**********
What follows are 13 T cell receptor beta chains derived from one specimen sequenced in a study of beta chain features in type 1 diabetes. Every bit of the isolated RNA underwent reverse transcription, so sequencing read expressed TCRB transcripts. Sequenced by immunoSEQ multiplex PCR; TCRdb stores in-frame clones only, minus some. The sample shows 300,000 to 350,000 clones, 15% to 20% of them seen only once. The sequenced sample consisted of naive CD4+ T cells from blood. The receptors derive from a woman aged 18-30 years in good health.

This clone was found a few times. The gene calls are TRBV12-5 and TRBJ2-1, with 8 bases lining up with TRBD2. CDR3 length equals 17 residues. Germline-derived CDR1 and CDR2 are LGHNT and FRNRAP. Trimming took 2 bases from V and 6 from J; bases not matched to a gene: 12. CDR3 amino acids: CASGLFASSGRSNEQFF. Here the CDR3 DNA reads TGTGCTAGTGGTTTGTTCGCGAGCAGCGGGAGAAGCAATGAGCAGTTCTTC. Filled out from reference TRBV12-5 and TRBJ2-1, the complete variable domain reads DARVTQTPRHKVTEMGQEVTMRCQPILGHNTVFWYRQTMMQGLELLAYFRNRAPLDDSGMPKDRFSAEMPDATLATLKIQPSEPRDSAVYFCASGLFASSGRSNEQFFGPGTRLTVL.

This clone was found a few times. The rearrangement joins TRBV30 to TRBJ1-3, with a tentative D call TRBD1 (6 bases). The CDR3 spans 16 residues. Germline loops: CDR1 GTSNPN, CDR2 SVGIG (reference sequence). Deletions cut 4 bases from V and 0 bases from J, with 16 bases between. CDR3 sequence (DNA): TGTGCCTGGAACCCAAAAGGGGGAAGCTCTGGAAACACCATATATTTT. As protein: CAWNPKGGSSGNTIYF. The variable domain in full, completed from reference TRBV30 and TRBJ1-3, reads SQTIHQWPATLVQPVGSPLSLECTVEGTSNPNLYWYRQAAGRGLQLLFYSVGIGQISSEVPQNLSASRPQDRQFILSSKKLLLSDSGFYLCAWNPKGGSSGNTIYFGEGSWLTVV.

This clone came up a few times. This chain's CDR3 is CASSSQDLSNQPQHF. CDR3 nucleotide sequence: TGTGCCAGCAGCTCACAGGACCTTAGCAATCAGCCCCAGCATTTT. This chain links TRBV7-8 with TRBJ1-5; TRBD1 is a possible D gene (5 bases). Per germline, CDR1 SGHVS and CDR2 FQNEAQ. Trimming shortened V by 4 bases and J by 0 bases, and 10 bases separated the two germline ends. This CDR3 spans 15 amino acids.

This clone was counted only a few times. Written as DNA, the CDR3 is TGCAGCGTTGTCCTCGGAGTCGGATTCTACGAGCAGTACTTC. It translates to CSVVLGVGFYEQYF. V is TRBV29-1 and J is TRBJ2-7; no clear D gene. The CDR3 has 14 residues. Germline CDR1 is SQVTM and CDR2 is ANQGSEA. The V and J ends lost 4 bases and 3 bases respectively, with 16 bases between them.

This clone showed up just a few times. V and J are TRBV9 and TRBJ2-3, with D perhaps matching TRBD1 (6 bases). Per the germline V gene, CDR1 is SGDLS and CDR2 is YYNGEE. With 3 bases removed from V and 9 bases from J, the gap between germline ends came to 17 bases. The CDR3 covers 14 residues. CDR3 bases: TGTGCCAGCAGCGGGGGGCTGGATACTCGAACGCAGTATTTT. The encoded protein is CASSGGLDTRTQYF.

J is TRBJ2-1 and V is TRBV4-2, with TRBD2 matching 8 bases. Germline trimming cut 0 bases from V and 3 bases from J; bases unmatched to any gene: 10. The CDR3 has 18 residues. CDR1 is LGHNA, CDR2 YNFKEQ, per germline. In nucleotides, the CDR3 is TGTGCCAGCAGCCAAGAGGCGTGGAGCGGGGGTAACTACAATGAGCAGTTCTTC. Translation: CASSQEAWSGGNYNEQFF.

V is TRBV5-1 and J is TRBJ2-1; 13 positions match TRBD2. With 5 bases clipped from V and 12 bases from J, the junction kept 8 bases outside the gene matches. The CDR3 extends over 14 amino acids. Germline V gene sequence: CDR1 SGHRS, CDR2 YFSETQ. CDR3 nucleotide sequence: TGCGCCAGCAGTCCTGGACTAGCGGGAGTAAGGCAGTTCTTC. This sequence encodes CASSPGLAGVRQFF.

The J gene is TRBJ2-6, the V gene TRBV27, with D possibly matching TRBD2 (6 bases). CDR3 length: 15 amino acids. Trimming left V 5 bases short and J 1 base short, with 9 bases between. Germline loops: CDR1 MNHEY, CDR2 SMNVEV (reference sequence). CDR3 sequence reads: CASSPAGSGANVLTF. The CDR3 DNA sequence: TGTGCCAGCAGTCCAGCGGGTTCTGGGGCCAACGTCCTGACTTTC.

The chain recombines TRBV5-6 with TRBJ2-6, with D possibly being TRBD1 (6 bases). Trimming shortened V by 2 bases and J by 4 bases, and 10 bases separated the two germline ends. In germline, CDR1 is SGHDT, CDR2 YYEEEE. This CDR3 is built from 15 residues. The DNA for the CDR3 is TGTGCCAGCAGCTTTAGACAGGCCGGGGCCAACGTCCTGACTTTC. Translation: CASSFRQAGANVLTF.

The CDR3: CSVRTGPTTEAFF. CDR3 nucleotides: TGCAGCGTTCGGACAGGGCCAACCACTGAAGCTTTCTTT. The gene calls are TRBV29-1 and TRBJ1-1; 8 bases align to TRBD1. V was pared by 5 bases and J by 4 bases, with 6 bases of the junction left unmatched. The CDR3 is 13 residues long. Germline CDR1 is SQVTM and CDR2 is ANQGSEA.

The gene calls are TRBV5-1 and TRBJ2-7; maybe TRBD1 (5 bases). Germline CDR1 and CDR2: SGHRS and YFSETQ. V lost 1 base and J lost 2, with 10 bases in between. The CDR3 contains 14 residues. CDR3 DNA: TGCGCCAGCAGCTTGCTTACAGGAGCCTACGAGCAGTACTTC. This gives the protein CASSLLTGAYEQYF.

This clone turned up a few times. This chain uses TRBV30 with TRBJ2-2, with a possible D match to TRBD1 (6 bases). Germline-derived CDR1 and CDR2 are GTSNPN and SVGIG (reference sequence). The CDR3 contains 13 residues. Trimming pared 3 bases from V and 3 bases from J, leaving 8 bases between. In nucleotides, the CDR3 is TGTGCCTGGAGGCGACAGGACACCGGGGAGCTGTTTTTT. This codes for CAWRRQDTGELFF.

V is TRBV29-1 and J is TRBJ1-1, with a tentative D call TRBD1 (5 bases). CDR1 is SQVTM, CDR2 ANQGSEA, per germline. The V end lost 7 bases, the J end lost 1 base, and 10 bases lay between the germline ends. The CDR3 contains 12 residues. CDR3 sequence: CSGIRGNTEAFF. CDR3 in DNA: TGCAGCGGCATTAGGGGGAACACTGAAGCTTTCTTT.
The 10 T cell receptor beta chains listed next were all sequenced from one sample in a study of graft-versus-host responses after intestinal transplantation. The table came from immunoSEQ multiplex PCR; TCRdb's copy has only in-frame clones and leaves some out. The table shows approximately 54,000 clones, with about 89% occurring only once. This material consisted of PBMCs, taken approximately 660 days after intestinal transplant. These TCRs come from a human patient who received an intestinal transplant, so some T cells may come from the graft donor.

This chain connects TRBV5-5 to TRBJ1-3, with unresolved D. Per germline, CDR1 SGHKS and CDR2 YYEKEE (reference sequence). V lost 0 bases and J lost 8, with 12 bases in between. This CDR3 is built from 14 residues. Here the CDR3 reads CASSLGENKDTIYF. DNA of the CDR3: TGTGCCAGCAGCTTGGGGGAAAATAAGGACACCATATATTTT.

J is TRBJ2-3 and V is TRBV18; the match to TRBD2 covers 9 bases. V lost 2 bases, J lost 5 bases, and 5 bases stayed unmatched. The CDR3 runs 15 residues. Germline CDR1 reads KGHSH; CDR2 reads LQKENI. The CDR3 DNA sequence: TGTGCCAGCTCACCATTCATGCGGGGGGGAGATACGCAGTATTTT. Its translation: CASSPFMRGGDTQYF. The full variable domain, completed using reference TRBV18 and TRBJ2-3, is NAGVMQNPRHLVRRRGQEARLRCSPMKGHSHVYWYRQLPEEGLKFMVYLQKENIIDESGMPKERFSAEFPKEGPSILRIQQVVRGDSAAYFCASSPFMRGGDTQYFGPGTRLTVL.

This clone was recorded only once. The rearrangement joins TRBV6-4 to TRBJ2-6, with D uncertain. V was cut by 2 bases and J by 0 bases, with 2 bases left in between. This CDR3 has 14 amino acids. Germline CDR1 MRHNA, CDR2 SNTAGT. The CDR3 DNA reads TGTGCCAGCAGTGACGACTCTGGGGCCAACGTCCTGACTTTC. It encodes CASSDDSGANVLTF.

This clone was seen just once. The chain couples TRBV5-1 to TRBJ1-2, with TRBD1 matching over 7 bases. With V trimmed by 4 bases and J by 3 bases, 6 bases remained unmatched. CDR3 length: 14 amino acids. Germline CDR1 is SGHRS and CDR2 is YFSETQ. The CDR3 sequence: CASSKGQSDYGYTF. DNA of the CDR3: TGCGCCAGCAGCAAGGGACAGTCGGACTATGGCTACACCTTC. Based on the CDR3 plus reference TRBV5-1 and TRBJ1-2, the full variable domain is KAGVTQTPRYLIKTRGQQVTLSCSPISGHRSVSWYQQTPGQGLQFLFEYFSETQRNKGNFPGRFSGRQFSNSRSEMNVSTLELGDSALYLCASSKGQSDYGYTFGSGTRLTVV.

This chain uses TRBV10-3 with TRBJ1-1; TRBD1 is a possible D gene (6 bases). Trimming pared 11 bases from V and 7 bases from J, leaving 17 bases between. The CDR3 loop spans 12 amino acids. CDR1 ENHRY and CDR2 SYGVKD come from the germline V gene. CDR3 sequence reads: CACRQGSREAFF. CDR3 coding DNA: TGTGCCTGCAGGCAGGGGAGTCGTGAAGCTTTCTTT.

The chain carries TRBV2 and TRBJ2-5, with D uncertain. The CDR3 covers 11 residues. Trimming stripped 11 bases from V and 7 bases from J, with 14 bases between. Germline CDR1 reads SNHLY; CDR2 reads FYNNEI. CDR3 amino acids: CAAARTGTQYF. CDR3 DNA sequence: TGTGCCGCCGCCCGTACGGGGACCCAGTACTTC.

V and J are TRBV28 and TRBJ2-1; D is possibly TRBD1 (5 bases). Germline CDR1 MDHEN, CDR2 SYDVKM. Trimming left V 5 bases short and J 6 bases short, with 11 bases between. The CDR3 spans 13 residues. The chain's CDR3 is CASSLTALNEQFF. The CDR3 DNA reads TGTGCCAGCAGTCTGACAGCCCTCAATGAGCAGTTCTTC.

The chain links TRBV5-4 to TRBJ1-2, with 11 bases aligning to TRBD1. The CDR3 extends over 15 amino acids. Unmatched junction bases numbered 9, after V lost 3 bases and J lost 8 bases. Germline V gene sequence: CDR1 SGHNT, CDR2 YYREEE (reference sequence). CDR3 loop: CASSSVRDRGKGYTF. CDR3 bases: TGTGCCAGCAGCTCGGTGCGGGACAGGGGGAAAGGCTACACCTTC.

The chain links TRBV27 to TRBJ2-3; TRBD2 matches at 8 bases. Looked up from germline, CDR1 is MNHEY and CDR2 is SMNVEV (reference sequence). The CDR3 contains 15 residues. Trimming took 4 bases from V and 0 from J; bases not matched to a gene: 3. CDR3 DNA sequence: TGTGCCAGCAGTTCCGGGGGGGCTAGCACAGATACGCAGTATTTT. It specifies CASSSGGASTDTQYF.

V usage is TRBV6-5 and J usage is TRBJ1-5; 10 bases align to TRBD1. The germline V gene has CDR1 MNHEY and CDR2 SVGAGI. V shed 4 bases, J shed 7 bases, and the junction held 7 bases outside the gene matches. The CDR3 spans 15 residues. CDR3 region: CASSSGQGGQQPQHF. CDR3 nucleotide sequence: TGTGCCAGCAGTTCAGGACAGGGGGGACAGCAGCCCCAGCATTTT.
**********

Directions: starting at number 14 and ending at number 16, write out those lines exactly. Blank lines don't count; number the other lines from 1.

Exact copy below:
V is TRBV29-1 and J is TRBJ1-1, with a tentative D call TRBD1 (5 bases). CDR1 is SQVTM, CDR2 ANQGSEA, per germline. The V end lost 7 bases, the J end lost 1 base, and 10 bases lay between the germline ends. The CDR3 contains 12 residues. CDR3 sequence: CSGIRGNTEAFF. CDR3 in DNA: TGCAGCGGCATTAGGGGGAACACTGAAGCTTTCTTT.
The 10 T cell receptor beta chains listed next were all sequenced from one sample in a study of graft-versus-host responses after intestinal transplantation. The table came from immunoSEQ multiplex PCR; TCRdb's copy has only in-frame clones and leaves some out. The table shows approximately 54,000 clones, with about 89% occurring only once. This material consisted of PBMCs, taken approximately 660 days after intestinal transplant. These TCRs come from a human patient who received an intestinal transplant, so some T cells may come from the graft donor.

This chain connects TRBV5-5 to TRBJ1-3, with unresolved D. Per germline, CDR1 SGHKS and CDR2 YYEKEE (reference sequence). V lost 0 bases and J lost 8, with 12 bases in between. This CDR3 is built from 14 residues. Here the CDR3 reads CASSLGENKDTIYF. DNA of the CDR3: TGTGCCAGCAGCTTGGGGGAAAATAAGGACACCATATATTTT.